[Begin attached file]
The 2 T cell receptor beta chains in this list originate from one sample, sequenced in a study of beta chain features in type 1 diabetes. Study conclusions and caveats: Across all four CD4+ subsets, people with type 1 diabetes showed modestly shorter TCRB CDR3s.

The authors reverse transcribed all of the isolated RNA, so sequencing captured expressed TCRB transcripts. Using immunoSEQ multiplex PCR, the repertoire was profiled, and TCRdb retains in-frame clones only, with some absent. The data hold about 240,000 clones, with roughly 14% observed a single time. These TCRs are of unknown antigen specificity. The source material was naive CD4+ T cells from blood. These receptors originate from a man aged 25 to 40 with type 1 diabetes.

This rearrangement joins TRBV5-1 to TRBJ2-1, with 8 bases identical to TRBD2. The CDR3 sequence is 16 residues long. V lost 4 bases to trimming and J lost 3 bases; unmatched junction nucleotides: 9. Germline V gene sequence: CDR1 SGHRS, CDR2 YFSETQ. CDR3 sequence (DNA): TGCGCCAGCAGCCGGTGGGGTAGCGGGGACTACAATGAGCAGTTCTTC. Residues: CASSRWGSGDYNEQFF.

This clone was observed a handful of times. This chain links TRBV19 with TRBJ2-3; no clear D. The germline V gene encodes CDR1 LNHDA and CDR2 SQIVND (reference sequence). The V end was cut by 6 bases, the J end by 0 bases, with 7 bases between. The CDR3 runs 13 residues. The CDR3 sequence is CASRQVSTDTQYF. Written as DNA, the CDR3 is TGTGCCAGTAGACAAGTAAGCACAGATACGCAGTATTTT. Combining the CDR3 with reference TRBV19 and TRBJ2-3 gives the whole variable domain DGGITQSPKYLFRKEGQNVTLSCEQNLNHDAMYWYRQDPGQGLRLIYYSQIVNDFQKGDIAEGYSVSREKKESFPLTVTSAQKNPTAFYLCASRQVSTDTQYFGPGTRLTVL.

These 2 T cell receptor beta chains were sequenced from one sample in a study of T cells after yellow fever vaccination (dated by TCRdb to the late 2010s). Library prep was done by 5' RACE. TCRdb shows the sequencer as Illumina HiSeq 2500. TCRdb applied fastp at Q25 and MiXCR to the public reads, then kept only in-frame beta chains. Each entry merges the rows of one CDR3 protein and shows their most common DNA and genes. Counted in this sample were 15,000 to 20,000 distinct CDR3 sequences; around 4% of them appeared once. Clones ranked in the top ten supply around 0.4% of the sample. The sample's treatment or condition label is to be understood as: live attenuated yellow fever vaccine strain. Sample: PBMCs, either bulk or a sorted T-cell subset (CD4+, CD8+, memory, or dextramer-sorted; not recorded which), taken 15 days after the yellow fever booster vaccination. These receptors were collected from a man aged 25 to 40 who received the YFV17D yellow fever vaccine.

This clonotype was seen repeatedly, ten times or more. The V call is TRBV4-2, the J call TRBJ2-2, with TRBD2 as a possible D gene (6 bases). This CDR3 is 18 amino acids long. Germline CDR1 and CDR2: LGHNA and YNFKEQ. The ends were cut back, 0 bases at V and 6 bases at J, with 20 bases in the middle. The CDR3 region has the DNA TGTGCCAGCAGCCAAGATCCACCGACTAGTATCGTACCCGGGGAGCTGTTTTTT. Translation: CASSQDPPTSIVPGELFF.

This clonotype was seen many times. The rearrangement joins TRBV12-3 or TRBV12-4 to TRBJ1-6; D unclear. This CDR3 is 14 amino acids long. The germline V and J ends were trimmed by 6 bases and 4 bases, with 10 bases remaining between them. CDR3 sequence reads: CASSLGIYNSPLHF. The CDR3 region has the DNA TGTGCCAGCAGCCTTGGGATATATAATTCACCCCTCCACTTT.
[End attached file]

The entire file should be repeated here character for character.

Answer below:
The 2 T cell receptor beta chains in this list originate from one sample, sequenced in a study of beta chain features in type 1 diabetes. Study conclusions and caveats: Across all four CD4+ subsets, people with type 1 diabetes showed modestly shorter TCRB CDR3s.

The authors reverse transcribed all of the isolated RNA, so sequencing captured expressed TCRB transcripts. Using immunoSEQ multiplex PCR, the repertoire was profiled, and TCRdb retains in-frame clones only, with some absent. The data hold about 240,000 clones, with roughly 14% observed a single time. These TCRs are of unknown antigen specificity. The source material was naive CD4+ T cells from blood. These receptors originate from a man aged 25 to 40 with type 1 diabetes.

This rearrangement joins TRBV5-1 to TRBJ2-1, with 8 bases identical to TRBD2. The CDR3 sequence is 16 residues long. V lost 4 bases to trimming and J lost 3 bases; unmatched junction nucleotides: 9. Germline V gene sequence: CDR1 SGHRS, CDR2 YFSETQ. CDR3 sequence (DNA): TGCGCCAGCAGCCGGTGGGGTAGCGGGGACTACAATGAGCAGTTCTTC. Residues: CASSRWGSGDYNEQFF.

This clone was observed a handful of times. This chain links TRBV19 with TRBJ2-3; no clear D. The germline V gene encodes CDR1 LNHDA and CDR2 SQIVND (reference sequence). The V end was cut by 6 bases, the J end by 0 bases, with 7 bases between. The CDR3 runs 13 residues. The CDR3 sequence is CASRQVSTDTQYF. Written as DNA, the CDR3 is TGTGCCAGTAGACAAGTAAGCACAGATACGCAGTATTTT. Combining the CDR3 with reference TRBV19 and TRBJ2-3 gives the whole variable domain DGGITQSPKYLFRKEGQNVTLSCEQNLNHDAMYWYRQDPGQGLRLIYYSQIVNDFQKGDIAEGYSVSREKKESFPLTVTSAQKNPTAFYLCASRQVSTDTQYFGPGTRLTVL.

These 2 T cell receptor beta chains were sequenced from one sample in a study of T cells after yellow fever vaccination (dated by TCRdb to the late 2010s). Library prep was done by 5' RACE. TCRdb shows the sequencer as Illumina HiSeq 2500. TCRdb applied fastp at Q25 and MiXCR to the public reads, then kept only in-frame beta chains. Each entry merges the rows of one CDR3 protein and shows their most common DNA and genes. Counted in this sample were 15,000 to 20,000 distinct CDR3 sequences; around 4% of them appeared once. Clones ranked in the top ten supply around 0.4% of the sample. The sample's treatment or condition label is to be understood as: live attenuated yellow fever vaccine strain. Sample: PBMCs, either bulk or a sorted T-cell subset (CD4+, CD8+, memory, or dextramer-sorted; not recorded which), taken 15 days after the yellow fever booster vaccination. These receptors were collected from a man aged 25 to 40 who received the YFV17D yellow fever vaccine.

This clonotype was seen repeatedly, ten times or more. The V call is TRBV4-2, the J call TRBJ2-2, with TRBD2 as a possible D gene (6 bases). This CDR3 is 18 amino acids long. Germline CDR1 and CDR2: LGHNA and YNFKEQ. The ends were cut back, 0 bases at V and 6 bases at J, with 20 bases in the middle. The CDR3 region has the DNA TGTGCCAGCAGCCAAGATCCACCGACTAGTATCGTACCCGGGGAGCTGTTTTTT. Translation: CASSQDPPTSIVPGELFF.

This clonotype was seen many times. The rearrangement joins TRBV12-3 or TRBV12-4 to TRBJ1-6; D unclear. This CDR3 is 14 amino acids long. The germline V and J ends were trimmed by 6 bases and 4 bases, with 10 bases remaining between them. CDR3 sequence reads: CASSLGIYNSPLHF. The CDR3 region has the DNA TGTGCCAGCAGCCTTGGGATATATAATTCACCCCTCCACTTT.